In broad terms, conceptual modelling is the process of developing a graphical representation (or model) from the real world. In the context of collaborative problem-solving it provides an easily understood representation of the system for the different stakeholders involved. The process of conceptual modelling requires decisions to be taken regarding the scope and level of detail of the model. These decisions should generally be a joint agreement between the modeller and the problem owners i.e. the stakeholders who require the model to aid decision-making. It also requires assumptions to be made about the situation concerned. The conceptual modeller has to determine what aspects of the real world to include, and exclude, from the model, and at what level of detail to model each aspect. The conceptual models talked about below can also be thought of as non-software specific descriptions of the situation under inquiry – describing the objectives, inputs, outputs, content, assumptions and appropriate simplifications required. In this wider sense those making conceptual models may be facilitators helping groups of stakeholders better understand their situation.
Conceptual models also provide a useful starting point for participatory or collaborative modeling efforts. They help different stakeholder groups establish a common language that facilitates more innovative planning and evaluation. A number of pages cover related approaches to problem structuring and framing, especially systems thinking, systemic design and systems thinking tools. Conceptual models have a number of uses in collaborative decision making. However, the following links lead to resources looking at how these approaches can support the development of more detailed computer models and decision support systems.
Conceptual models – What are they and how can you use them?
This 2017 post by Andrew Powell-Morse provides a good introduction to these models. He explores what conceptual models are, how they are most commonly implemented, and touches on a few advantages and disadvantages of using conceptual models in the realm of software development.
Conceptual modelling: Knowledge acquisition and model abstraction
This paper by Kathy Kotiadis and Stewart Robinson looks at the processes involved in arriving at a conceptual model. This paper contributes to this understanding by discussing the artifacts of conceptual modelling and two specific conceptual modelling processes: knowledge acquisition and model abstraction. Knowledge acquisition is the process of finding out about the problem situation and arriving at a system description. Model abstraction refers to the simplifications made in moving from a system description to a conceptual model. See also systems thinking tools which provide more detail on the use of rich pictures and SSM.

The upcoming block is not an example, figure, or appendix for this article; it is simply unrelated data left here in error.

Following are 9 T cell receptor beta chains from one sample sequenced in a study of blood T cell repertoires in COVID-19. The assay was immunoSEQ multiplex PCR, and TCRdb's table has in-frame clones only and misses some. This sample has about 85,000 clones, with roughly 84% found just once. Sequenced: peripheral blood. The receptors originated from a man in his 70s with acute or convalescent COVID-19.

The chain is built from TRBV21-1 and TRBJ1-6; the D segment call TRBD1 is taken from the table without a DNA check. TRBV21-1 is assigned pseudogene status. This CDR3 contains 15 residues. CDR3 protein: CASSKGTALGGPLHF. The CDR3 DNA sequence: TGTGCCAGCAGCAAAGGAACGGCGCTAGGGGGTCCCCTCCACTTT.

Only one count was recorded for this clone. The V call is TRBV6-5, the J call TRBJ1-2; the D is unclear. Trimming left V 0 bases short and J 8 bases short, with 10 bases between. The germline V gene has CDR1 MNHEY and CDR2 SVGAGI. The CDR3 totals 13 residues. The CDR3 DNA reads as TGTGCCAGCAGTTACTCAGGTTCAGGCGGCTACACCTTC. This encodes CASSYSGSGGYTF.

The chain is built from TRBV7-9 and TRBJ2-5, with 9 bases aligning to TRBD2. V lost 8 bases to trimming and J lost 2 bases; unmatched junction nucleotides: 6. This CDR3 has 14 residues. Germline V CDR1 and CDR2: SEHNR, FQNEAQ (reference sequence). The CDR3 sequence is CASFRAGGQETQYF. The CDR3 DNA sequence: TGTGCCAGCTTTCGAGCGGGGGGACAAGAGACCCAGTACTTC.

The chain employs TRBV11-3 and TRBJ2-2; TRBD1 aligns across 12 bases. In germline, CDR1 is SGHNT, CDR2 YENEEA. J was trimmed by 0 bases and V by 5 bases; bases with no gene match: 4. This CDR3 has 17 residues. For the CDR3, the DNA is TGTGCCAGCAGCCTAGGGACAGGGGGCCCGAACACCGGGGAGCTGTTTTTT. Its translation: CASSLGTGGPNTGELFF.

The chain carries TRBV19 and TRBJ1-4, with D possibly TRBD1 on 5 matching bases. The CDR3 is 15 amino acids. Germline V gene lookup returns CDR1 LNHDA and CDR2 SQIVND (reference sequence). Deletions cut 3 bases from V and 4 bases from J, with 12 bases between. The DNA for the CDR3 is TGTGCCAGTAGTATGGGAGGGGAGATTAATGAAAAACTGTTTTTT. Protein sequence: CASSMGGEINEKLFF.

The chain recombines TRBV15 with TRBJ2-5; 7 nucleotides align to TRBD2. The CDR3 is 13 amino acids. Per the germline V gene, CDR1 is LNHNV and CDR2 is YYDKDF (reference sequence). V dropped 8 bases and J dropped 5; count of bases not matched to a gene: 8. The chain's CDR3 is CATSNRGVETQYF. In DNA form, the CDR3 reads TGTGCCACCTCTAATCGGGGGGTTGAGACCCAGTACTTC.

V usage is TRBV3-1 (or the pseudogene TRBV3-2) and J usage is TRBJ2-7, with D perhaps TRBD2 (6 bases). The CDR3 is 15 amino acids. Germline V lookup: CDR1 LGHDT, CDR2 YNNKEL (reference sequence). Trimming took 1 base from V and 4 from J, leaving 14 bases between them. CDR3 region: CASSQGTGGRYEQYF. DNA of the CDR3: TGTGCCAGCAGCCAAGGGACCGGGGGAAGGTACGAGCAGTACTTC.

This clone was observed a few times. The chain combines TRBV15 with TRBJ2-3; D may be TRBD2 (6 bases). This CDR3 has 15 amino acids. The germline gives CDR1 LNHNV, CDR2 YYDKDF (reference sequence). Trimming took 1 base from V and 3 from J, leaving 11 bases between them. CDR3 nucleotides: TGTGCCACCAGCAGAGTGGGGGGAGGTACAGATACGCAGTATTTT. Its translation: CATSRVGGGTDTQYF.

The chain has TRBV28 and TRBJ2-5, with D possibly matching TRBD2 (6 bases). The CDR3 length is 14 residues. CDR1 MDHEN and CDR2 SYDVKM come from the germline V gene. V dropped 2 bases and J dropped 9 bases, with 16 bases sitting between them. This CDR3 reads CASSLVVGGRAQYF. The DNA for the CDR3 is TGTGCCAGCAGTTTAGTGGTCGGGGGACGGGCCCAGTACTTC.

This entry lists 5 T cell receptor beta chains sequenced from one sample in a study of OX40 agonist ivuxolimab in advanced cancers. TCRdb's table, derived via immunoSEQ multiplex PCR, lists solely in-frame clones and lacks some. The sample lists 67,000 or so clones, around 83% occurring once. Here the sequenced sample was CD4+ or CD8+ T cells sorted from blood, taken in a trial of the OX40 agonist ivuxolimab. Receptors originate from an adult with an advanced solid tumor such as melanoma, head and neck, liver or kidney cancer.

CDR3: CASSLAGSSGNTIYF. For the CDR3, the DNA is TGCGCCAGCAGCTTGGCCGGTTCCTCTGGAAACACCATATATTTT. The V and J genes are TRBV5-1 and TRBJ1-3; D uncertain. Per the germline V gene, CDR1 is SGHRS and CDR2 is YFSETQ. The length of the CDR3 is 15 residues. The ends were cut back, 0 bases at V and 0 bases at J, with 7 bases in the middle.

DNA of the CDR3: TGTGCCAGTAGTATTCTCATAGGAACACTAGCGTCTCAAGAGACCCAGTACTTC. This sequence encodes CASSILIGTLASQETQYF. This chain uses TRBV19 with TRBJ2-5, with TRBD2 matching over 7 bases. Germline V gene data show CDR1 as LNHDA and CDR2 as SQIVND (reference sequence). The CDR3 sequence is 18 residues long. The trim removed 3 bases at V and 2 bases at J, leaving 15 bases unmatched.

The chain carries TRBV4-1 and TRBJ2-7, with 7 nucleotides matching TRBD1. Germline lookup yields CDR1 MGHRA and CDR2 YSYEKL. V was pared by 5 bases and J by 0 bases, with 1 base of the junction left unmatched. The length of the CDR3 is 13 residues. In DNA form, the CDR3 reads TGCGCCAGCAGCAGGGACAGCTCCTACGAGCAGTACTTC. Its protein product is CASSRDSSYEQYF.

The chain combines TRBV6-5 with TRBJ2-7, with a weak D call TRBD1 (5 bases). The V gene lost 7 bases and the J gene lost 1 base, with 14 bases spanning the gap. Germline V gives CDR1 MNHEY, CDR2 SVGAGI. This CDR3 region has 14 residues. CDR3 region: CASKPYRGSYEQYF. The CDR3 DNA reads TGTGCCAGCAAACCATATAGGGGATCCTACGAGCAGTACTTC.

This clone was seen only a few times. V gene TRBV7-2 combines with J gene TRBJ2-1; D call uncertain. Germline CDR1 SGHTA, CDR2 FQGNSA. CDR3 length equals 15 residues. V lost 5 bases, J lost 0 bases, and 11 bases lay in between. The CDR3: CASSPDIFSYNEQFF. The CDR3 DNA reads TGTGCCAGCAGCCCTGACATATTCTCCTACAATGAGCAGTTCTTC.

Choosing the right model: conceptual modeling for simulation
This paper by Stewart Robinson looks at what to include in the simulation model and what to exclude. The process of determining what to model is known as conceptual modeling. He acknowledges a balance in getting the right level of detail – make it too complex and it may not be possible to complete the model with the time and knowledge available, make it too simple and the results may not be sufficiently accurate. In this paper we explore conceptual modeling first with an illustrative example from a healthcare setting. Conceptual modeling, its artefacts and requirements are then defined. Finally, a framework for helping a modeler to determine the conceptual model is briefly outlined.
Conceptual modelling: framework, principles, and future research
The conceptual modelling stage in a simulation project is very important and yet is still generally regarded as more of an art than a science. In this paper Roger Brooks sets out some of his views on conceptual modelling. The meaning and nature of conceptual modelling are discussed and a framework set out. The overall aim should be to choose the best model for the project and conceptual modelling can be viewed as a difficult optimisation problem that can be tackled effectively using a creative search process that develops alternative models and predicts their performance throughout the project. Based on advice from the literature and personal experience 17 principles of conceptual modelling are suggested.
Developing conceptual models is also a key step in developing indicators for sustainable and performance-based management. Another related page in this section provides a number of links outlining how to develop programme-based outcomes models , also called intervention logic models. A number of pages cover related approaches to problem structuring and framing, especially systems thinking, systemic design and systems thinking tools.